Alan Summers writes:
Selling and shifting books can be notoriously difficult in many venues. We’ve all done open mic and guest poet slots but the make up of the event can rarely be conducive to book sales.
I remember one person consistently hijacking my guest poet slot by giving long monologues during Q&A about herself and projects. Suffice it to say I sold no books that day.
I always look to specific venues to give maximum access to the general public whether local or regional or further afield but sometimes to the cost of book sales simply because the venue management doesn’t cater for a table presentation where the author or editor can sign books.
This time around I am making it a priority to include as many table/signing/Q&A spaces to accompany the talk or reading.
Of course there are wonderful exceptions such as this week I addressed two hundred and seventeen first year BA students (my organiser gave me the specific number) on contemporary haiku. But then for forty minutes work I did earn £120, a raise on last year.
When not selling books I have read or performed in noodle bars, nightclubs, a bordello, on the street outside the Watershed Media Centre, Bristol, as part of a multi-media Watershed event, the Royal Festival Hall, London, and Trafalgar Square as part of Antony Gormley’s Fourth Plinth One and Other Project, which was incredible.
Make your venues special and easy to get to, and when selling books, as Charlotte says, make it a different type of specific.
Paul Beech writes:
Here in the UK, we have many regular poetry venues where, even if not invited to do a guest spot, we may read at an “open mic”. There are also festivals and one-off fundraising events.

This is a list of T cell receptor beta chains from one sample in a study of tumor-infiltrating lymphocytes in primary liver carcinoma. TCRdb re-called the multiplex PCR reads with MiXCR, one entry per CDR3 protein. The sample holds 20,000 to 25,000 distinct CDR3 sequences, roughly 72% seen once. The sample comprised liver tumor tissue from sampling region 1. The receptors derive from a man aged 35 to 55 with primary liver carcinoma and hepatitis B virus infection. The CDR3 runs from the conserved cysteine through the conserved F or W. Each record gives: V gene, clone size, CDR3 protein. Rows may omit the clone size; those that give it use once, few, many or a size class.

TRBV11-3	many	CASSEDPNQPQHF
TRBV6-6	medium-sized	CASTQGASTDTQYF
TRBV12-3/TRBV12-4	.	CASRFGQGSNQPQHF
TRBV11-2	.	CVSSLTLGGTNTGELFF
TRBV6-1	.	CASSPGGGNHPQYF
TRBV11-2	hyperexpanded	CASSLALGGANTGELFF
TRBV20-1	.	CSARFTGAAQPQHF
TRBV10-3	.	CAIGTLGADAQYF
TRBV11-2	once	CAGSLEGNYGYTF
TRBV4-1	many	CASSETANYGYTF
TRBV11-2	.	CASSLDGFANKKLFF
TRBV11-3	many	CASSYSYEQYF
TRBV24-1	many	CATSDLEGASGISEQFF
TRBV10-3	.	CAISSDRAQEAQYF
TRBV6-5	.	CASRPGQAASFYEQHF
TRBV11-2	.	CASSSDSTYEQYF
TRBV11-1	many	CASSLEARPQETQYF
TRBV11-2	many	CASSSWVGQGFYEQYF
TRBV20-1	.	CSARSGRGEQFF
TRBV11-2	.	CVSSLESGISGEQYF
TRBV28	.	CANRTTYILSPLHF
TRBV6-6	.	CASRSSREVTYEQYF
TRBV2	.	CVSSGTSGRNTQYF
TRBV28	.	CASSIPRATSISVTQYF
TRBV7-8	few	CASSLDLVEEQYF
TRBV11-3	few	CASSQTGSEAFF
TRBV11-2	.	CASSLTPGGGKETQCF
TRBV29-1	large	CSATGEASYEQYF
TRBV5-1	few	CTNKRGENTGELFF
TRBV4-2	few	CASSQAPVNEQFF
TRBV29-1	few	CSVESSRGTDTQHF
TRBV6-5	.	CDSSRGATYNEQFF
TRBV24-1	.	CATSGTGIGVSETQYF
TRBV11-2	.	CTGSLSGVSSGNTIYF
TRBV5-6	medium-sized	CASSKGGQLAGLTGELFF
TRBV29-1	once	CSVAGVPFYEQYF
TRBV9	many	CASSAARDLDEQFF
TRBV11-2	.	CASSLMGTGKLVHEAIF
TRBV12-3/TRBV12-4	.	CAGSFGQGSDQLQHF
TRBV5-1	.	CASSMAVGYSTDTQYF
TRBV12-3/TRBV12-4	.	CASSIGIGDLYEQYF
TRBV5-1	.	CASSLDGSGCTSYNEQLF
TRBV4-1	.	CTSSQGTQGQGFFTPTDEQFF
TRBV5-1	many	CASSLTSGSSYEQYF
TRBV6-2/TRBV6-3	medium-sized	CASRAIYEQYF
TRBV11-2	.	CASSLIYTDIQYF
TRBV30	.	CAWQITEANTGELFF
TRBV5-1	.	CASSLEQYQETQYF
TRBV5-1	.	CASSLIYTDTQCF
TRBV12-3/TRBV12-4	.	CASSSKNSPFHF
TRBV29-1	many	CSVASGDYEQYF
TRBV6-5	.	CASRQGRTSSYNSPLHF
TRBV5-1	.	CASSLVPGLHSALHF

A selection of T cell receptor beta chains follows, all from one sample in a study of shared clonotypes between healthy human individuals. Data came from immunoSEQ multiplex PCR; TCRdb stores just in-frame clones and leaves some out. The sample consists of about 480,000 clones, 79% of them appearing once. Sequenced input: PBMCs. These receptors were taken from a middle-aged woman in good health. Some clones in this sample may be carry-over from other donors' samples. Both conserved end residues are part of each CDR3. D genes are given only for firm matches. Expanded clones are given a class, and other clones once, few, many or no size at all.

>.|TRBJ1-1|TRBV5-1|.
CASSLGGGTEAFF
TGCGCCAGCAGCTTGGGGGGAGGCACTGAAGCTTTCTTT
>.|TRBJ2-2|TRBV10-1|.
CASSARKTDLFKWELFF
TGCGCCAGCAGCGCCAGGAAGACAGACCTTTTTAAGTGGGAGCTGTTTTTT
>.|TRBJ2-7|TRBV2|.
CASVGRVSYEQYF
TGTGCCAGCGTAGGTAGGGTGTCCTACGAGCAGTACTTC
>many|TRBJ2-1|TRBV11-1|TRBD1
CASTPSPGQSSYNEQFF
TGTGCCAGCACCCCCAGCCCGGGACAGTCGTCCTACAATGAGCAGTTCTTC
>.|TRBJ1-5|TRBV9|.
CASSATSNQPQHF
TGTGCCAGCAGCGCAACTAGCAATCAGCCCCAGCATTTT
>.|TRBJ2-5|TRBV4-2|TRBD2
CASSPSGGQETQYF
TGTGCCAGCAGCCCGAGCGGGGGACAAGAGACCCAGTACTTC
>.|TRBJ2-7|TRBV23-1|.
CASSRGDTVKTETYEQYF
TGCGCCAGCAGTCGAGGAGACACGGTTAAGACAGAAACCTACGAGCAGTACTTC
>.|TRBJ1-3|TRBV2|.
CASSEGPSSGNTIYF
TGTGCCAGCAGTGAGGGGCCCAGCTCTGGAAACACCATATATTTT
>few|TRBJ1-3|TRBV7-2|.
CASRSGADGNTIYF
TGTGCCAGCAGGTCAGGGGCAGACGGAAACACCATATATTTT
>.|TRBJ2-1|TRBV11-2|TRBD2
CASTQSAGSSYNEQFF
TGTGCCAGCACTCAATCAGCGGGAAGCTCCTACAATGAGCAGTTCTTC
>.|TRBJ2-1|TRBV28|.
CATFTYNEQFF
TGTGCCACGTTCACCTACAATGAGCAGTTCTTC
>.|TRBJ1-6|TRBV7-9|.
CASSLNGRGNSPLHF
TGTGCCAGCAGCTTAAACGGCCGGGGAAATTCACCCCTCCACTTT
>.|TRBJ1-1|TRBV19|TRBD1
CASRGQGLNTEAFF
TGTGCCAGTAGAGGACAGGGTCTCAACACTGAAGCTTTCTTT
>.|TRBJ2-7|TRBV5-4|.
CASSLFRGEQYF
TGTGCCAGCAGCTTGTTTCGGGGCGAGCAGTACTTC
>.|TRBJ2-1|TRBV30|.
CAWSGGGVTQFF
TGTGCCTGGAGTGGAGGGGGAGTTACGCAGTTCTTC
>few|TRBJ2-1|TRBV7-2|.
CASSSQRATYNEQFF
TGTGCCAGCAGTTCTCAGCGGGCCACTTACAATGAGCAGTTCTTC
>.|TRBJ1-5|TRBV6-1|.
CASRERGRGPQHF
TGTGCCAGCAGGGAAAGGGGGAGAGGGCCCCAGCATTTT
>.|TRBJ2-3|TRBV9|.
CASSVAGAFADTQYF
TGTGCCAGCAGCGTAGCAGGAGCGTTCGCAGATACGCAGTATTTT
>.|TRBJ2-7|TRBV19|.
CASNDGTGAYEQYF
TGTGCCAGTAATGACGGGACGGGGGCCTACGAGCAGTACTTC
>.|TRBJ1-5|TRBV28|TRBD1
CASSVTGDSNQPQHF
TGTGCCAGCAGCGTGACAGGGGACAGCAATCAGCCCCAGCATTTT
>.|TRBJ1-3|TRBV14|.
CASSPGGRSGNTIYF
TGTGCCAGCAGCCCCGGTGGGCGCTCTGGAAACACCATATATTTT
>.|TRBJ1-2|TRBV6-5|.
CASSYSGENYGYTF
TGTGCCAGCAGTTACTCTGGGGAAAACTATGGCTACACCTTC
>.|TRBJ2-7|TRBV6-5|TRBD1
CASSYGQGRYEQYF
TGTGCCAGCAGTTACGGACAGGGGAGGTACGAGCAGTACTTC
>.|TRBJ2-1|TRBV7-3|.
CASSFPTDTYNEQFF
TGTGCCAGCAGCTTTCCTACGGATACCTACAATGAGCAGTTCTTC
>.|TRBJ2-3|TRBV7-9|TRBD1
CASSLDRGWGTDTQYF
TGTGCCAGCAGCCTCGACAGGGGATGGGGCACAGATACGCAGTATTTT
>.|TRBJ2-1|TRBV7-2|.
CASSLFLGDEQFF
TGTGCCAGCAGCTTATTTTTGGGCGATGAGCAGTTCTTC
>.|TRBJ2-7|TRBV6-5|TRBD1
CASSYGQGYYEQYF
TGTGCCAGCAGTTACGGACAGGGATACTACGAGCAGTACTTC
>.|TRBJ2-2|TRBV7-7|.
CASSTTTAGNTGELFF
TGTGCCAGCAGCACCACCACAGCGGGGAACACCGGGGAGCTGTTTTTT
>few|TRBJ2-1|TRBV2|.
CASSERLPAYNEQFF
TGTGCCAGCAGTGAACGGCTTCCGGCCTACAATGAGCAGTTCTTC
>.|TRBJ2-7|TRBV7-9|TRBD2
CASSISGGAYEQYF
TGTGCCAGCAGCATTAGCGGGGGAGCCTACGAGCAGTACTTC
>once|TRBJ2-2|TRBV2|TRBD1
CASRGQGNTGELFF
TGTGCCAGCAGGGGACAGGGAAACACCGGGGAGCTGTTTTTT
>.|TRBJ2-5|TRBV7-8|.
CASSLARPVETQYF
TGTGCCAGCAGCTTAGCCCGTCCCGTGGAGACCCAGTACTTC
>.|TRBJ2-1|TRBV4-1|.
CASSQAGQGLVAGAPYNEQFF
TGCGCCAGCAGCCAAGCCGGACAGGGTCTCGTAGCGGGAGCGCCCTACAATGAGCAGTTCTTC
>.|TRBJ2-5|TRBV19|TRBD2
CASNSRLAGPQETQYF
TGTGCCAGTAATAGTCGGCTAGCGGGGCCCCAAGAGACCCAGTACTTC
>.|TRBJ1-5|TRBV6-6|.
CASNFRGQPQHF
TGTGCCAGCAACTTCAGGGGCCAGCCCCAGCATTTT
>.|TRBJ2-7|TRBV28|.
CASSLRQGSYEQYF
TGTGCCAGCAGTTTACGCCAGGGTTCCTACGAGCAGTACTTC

On Monday, for example, my partner Maureen and I both read at an event at Birkenhead Central Library, part of the Wirral Libraries Poetry Week 2016, where we met a most charming older couple heavily into art and poetry, who bought my book ‘Twin Dakotas’ and Maureen’s latest ‘Midnight Robin’ and invited us to head over their way sometime. An excellent bit of networking.
And twelve months ago, Maureen and I did a joint guest spot on Vintage Radio’s Poetry Roundup, which is due to rerun this morning and evening, Saturday, which we’re both chuffed about of course.
Really, the essential thing for us is to avoid taking on so many readings that we’ve no time left to actually write and send work out. So yes, we need to be wise over where we read too, and seek discriminating audiences where possible.
Thank you, Charlotte, for this most interesting and instructive post.
My very best,